Remember the letter from Paul to the Corinthians where he discusses his “thorn in the flesh”? No one quite knows what this thorn was, but it was clearly something that prevented Paul from being boastful and feel powerful in his ministry. Paul, this guy who was to be the first real leader of the Jesus Outreach across the world. Perhaps it was a physical handicap. Maybe it was mental. Maybe it was a literal demon in his ear. All I know is Paul prayed to God that he remove this thorn in his flesh not once but thrice. Paul pleaded with God to remove this hindrance.

God didn’t do it.

What did Paul do? He writes that he is content with weaknesses because in his weakness he can proclaim God’s strength. I am not Paul by any means. But this story sticks with me these days. See, I’ve prayed that God walk me through the challenges of trying to get my body to a healthier place. That it return to a more socially-accepted size and that I somehow come out on the other side as a more faithful and commendable person.

So what happens when God says no? How do I even know this is a situation where He’s telling me no?

So what happens when God says no? How do I even know this is a situation where He’s telling me no?

I don’t.

But I have realized in this that a lot of my issues with PCOS and my weight and all the other things that come along with it are symptoms of a larger issue.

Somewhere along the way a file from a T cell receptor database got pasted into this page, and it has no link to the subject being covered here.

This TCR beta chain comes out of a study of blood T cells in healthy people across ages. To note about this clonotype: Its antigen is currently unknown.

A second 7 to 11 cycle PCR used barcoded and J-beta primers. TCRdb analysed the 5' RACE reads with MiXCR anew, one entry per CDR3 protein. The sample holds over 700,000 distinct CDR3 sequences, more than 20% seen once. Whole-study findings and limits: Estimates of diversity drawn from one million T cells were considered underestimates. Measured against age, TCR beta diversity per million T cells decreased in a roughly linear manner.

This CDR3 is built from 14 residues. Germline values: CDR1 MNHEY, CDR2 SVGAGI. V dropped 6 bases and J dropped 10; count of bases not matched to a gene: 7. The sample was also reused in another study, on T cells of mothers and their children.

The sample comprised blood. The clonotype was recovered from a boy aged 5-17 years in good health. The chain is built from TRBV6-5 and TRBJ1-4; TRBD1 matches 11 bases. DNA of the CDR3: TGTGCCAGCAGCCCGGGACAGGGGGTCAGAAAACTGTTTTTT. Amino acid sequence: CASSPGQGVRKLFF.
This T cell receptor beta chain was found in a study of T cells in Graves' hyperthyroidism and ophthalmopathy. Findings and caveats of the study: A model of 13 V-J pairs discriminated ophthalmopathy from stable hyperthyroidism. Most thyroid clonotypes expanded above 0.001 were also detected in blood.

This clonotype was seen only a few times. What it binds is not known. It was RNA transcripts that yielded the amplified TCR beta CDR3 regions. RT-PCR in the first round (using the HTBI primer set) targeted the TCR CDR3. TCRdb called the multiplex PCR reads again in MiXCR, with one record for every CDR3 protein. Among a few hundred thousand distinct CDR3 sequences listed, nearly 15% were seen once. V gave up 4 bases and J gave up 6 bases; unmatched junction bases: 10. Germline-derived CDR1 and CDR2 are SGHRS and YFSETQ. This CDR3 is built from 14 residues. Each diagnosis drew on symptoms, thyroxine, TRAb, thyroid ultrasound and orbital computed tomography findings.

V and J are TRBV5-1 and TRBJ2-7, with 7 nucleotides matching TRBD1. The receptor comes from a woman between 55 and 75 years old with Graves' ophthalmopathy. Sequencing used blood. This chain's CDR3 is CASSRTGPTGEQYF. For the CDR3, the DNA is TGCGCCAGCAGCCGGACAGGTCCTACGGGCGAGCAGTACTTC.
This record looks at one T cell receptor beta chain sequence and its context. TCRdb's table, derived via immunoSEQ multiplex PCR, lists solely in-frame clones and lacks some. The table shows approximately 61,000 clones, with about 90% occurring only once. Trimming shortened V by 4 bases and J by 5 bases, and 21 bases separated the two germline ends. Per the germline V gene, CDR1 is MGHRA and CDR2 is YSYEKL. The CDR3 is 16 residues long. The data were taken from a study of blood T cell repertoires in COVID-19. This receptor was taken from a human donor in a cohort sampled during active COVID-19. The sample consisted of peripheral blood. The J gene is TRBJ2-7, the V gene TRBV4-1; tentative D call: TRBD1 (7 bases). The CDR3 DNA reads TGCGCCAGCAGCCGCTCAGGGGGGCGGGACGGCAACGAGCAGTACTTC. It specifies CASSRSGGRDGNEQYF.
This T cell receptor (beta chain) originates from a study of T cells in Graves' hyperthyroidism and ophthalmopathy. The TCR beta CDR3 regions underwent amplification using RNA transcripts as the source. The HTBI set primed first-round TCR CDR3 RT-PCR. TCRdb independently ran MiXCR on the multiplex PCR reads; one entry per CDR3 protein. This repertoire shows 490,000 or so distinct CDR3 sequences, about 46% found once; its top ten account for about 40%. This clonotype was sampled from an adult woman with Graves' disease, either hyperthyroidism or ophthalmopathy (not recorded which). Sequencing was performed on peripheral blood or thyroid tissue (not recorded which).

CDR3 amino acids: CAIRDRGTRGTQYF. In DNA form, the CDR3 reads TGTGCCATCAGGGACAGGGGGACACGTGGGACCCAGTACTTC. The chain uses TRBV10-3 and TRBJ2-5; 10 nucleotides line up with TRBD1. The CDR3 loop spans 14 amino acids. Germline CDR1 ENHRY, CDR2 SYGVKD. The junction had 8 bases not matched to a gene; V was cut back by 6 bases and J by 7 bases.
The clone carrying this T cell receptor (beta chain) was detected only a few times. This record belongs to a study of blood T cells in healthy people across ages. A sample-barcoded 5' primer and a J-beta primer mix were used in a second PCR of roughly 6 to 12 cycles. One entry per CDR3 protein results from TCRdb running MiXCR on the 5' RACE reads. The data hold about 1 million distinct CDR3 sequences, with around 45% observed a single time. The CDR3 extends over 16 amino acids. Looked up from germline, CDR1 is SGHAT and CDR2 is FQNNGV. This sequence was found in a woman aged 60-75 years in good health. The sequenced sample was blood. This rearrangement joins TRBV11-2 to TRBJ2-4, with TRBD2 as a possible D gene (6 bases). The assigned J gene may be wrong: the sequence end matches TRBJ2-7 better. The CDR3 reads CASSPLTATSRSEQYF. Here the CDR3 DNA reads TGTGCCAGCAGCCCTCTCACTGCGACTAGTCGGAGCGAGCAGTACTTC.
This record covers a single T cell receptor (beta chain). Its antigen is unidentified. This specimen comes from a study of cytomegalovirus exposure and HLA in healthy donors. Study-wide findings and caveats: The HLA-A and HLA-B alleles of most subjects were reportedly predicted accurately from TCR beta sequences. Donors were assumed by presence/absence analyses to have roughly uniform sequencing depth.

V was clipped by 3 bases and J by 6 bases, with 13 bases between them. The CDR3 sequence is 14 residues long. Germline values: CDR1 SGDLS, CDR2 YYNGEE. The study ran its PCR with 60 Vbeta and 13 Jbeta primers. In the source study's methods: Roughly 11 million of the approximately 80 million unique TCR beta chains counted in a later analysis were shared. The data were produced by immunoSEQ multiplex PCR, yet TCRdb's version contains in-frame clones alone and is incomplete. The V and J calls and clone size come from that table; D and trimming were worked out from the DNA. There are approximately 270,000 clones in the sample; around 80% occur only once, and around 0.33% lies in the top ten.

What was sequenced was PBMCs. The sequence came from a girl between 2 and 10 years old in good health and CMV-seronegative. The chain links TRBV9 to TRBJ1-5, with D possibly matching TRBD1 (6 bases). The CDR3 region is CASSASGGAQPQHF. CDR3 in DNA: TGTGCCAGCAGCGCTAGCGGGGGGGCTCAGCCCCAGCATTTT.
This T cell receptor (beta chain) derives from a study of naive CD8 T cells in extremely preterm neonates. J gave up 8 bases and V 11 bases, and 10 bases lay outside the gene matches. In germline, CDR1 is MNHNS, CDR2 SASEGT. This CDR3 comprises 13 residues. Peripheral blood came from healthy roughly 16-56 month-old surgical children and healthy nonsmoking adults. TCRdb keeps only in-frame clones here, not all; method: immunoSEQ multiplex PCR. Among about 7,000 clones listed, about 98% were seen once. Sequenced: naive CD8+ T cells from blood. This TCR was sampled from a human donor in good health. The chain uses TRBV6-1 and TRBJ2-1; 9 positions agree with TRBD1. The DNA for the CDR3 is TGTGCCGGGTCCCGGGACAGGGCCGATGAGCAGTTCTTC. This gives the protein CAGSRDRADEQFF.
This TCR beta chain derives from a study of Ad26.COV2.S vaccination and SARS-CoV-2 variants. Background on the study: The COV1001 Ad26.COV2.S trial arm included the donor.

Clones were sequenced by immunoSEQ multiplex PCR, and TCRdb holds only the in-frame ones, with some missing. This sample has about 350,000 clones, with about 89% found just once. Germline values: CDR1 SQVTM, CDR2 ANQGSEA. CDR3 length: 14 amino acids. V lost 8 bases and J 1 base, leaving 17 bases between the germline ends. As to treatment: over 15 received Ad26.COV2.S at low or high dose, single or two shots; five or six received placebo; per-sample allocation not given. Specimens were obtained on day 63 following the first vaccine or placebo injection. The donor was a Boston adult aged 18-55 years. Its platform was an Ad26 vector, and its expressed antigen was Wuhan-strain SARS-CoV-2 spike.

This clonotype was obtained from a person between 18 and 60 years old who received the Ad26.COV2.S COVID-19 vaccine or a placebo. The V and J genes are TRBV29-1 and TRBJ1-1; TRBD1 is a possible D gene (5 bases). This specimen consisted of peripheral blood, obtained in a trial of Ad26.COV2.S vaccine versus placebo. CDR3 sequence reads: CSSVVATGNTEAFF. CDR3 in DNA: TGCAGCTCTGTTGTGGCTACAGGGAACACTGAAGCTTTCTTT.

I know I’m smart. I’ve been frustrated with how it feels like my talents are being squandered by my current life situation (it is hard when you’re still paying for that master’s degree and all you’ve accomplished in the day is picking up dishes for the fifth time). Perhaps the worst of my inner conversations has been centered around this idea that folks will hold me in higher esteem and regard if I lost weight. That somehow by being larger I am considered less than

This is where the silence comes in.

I realized how the toxicity in my life is coming from myself. It isn’t coming from my friends or my family. I don’t have an identifiable antagonist other than myself. I needed to address that before I ever attempted to improve any area of my life.

I’ve spent the past month recalibrating my inner dialog. I’m not sure if I’ll ever get down to my goal weight, but I can make healthy food and activity choices. I do know that I need to not only be OK with my current size, I need to see the value of it. The chonk that hangs below my waistline is a direct result of carrying my two beautiful, intelligent children in my body. And if I continue to make good food and activity choices, and when I turn 40 I’m still the exact same size as I am right now, I’m still going to wear that bikini to the beach.

And if I never get any semblance of a career back and spend the next 15 years being the most supportive mother and wife I can be, I’m going to pour myself into it. And if I never see an annual salary above $20,000, I’m going to praise God for meeting my needs regardless.

See a lot of my anxiety, I’ve realized, is stemming from this idea that I’m somehow not meeting my potential. That I’m wasting away as life passes me by. It is a dilemma I think a lot of women who stay home to raise their kids feel. Domestic work isn’t valued by our society and a stay-at-home-mom seems antiquated.

I see that my life isn’t passing me by. I’m an active participant in a beautiful and blessed life. It took me a month of introspection, but here I am.